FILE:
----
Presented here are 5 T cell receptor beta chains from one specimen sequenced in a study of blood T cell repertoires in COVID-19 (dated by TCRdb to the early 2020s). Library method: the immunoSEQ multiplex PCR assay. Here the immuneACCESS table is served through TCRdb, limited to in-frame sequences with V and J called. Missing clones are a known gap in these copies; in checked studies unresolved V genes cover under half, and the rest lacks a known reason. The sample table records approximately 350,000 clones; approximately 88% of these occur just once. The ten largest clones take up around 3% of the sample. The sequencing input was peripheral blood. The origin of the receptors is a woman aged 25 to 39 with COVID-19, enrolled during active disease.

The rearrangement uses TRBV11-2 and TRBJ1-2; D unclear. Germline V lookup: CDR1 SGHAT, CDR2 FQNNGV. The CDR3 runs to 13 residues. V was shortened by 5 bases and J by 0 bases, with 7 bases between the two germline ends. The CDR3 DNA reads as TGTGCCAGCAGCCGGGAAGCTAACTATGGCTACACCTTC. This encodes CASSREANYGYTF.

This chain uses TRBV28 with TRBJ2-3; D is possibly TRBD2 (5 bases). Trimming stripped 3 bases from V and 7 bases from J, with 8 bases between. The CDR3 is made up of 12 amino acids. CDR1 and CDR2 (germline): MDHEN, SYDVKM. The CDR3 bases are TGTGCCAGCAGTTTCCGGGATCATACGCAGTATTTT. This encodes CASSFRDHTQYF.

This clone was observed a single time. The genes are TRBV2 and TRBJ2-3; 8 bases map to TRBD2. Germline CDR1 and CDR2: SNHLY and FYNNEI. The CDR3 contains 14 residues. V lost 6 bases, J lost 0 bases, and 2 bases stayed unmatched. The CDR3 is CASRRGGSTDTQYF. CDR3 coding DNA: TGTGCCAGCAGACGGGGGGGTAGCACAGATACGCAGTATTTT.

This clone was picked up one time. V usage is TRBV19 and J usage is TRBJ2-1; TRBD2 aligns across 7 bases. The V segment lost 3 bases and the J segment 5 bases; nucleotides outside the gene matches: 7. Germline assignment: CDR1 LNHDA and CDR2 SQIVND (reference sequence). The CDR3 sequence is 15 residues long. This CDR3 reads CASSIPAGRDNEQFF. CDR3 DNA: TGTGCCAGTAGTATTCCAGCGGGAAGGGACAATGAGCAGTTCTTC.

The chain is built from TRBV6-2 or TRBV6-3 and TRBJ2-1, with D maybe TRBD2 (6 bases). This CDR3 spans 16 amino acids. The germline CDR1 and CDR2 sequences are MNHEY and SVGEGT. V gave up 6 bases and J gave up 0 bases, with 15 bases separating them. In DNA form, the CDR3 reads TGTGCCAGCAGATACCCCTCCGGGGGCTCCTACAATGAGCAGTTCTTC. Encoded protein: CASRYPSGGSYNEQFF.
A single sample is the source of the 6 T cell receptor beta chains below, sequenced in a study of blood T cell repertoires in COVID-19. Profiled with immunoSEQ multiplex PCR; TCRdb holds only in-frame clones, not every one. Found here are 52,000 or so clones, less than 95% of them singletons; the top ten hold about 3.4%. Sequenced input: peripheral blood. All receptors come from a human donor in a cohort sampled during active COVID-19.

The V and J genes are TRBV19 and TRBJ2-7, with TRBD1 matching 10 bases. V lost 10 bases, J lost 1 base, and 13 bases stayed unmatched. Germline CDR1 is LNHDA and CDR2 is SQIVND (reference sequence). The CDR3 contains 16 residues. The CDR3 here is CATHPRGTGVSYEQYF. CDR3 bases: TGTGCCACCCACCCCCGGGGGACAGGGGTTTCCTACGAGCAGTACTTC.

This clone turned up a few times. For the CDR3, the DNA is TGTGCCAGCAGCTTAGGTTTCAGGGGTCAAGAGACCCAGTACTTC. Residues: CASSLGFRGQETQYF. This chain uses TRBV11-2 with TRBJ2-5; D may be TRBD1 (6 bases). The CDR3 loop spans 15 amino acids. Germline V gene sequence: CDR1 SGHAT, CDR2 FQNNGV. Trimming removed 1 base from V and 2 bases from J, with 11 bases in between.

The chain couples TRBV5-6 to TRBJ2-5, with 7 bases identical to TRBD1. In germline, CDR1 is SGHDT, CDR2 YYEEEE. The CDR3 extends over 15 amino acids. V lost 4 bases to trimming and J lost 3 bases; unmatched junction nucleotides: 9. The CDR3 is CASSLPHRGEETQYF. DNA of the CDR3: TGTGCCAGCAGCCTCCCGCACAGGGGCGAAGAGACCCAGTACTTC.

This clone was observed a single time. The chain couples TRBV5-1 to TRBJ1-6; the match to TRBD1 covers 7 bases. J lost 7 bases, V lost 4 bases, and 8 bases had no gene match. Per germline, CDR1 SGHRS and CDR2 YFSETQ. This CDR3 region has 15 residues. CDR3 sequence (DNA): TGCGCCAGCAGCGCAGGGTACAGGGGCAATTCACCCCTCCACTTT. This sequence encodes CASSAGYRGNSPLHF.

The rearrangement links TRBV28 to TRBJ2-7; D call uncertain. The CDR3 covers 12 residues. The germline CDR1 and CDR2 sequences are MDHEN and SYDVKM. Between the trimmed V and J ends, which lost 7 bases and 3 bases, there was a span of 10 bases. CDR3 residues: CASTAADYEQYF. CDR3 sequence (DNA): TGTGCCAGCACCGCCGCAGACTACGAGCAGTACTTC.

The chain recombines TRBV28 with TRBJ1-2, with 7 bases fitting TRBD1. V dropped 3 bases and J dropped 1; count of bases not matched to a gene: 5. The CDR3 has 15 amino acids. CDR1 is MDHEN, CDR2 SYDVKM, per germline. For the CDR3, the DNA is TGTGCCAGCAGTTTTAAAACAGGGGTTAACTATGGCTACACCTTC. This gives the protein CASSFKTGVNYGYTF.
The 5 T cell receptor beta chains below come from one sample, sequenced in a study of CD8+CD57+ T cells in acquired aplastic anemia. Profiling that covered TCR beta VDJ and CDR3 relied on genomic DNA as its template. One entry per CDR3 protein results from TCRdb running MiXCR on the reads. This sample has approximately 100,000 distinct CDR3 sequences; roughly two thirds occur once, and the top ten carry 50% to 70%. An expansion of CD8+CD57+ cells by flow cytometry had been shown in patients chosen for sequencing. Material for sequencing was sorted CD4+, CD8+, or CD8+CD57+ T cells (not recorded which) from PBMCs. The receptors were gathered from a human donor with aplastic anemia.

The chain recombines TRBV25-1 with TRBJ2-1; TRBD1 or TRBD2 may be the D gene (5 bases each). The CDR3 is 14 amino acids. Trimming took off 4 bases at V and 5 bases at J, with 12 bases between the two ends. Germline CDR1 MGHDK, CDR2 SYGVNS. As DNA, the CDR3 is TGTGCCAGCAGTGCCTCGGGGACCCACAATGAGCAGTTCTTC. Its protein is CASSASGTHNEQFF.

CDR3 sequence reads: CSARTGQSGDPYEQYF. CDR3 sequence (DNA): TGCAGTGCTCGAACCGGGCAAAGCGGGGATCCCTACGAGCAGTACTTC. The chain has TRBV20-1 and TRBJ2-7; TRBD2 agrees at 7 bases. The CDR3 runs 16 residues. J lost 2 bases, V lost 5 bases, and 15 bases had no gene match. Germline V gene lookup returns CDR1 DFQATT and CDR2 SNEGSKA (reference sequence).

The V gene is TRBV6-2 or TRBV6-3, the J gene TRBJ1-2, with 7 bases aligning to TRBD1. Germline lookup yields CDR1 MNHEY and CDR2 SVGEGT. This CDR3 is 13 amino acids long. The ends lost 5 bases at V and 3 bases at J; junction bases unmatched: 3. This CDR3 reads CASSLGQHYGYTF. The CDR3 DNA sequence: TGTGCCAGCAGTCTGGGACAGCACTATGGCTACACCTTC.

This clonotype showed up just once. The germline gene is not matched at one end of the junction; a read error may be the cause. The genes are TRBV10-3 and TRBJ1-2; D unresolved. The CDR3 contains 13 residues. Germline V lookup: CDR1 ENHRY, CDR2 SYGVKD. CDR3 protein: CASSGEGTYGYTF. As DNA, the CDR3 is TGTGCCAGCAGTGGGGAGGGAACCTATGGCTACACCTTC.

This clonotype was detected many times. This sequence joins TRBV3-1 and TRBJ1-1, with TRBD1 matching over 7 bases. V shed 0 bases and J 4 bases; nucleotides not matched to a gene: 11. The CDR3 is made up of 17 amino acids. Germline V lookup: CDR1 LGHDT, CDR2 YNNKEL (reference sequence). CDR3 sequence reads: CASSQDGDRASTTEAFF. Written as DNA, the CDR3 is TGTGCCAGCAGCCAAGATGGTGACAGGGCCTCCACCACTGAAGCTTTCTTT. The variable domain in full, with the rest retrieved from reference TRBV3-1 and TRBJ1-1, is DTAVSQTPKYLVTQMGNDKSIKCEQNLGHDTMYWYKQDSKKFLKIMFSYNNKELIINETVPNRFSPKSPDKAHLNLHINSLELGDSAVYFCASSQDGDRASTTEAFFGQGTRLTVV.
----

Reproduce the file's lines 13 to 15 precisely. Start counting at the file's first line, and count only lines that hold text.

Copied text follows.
The chain recombines TRBV28 with TRBJ1-2, with 7 bases fitting TRBD1. V dropped 3 bases and J dropped 1; count of bases not matched to a gene: 5. The CDR3 has 15 amino acids. CDR1 is MDHEN, CDR2 SYDVKM, per germline. For the CDR3, the DNA is TGTGCCAGCAGTTTTAAAACAGGGGTTAACTATGGCTACACCTTC. This gives the protein CASSFKTGVNYGYTF.
The 5 T cell receptor beta chains below come from one sample, sequenced in a study of CD8+CD57+ T cells in acquired aplastic anemia. Profiling that covered TCR beta VDJ and CDR3 relied on genomic DNA as its template. One entry per CDR3 protein results from TCRdb running MiXCR on the reads. This sample has approximately 100,000 distinct CDR3 sequences; roughly two thirds occur once, and the top ten carry 50% to 70%. An expansion of CD8+CD57+ cells by flow cytometry had been shown in patients chosen for sequencing. Material for sequencing was sorted CD4+, CD8+, or CD8+CD57+ T cells (not recorded which) from PBMCs. The receptors were gathered from a human donor with aplastic anemia.

The chain recombines TRBV25-1 with TRBJ2-1; TRBD1 or TRBD2 may be the D gene (5 bases each). The CDR3 is 14 amino acids. Trimming took off 4 bases at V and 5 bases at J, with 12 bases between the two ends. Germline CDR1 MGHDK, CDR2 SYGVNS. As DNA, the CDR3 is TGTGCCAGCAGTGCCTCGGGGACCCACAATGAGCAGTTCTTC. Its protein is CASSASGTHNEQFF.